Preprint Article Version 1 This version is not peer-reviewed

Identifying the Mental Pattern of Housing Demand by grounded Theory: The Cognitive Science Approach

Version 1 : Received: 6 April 2019 / Approved: 8 April 2019 / Online: 8 April 2019 (06:33:18 CEST)

How to cite: Niknamian, S. Identifying the Mental Pattern of Housing Demand by grounded Theory: The Cognitive Science Approach. Preprints 2019, 2019040074 (doi: 10.20944/preprints201904.0074.v1). Niknamian, S. Identifying the Mental Pattern of Housing Demand by grounded Theory: The Cognitive Science Approach. Preprints 2019, 2019040074 (doi: 10.20944/preprints201904.0074.v1).

Abstract

One of the main challenges of housing demand is the optimal selection of housing that almost everyone faces. A model that can measure the role and impact of all factors affecting the demand for housing is not presented unambiguously and has not been dramatically formulated explicitly. Considering the centrality of budget, behavioral and control factors in housing demand, the present study seeks to explain and design the mental pattern of consumer demand, capital and housing leases with a cognitive and behavioral approach in Tabriz. The present study is based on the qualitative approach and using the grounded theory method. The data collection method was semi-structured interviews. In order to collect information, an interview was carried out using a targeted sampling method with 12 experts in the field of housing. Data analysis was performed in three stages: open coding, axial coding, selective coding, and a qualitative research model has been designed. The results of this study indicate that extraction of more than 250 codes, along with an inventory of more than 20 concepts and 4 categories, are presented in the form of a paradigmatic model including budget constraints as axial categories and causal conditions (as reasons for selection), underlying factors (physical factor) and interventional conditions (control and behavioral factors).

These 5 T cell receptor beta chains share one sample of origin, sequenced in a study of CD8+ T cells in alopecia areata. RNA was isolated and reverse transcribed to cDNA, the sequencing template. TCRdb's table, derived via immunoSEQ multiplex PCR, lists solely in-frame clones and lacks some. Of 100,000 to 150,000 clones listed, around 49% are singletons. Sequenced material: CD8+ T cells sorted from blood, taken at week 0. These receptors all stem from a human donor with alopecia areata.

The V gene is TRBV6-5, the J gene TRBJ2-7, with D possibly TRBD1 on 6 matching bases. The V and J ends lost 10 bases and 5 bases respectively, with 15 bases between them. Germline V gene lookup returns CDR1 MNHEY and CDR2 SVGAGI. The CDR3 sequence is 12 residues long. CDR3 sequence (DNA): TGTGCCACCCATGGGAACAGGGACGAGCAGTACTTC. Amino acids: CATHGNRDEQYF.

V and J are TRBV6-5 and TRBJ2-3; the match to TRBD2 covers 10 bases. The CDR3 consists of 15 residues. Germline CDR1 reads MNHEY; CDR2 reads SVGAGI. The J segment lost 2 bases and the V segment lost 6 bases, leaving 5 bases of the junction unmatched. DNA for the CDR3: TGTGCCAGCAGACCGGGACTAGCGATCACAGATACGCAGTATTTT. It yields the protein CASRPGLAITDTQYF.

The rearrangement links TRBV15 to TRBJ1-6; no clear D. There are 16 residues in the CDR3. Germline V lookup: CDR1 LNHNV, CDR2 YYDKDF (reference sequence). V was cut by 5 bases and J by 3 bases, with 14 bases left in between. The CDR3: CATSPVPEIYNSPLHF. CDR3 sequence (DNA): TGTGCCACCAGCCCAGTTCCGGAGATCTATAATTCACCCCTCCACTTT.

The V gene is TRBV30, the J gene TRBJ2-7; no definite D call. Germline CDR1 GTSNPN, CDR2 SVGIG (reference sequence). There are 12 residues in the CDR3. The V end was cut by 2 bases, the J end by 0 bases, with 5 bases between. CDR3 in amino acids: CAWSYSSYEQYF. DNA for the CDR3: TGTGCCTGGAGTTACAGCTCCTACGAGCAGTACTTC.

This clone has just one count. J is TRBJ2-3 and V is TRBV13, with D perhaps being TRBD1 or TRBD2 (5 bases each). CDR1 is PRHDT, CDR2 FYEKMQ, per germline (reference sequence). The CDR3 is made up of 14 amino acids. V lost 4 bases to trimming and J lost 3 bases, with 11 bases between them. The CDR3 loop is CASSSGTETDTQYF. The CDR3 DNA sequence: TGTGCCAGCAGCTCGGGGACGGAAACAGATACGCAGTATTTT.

Subject Areas

housing demand; grounded theory; cognitive science

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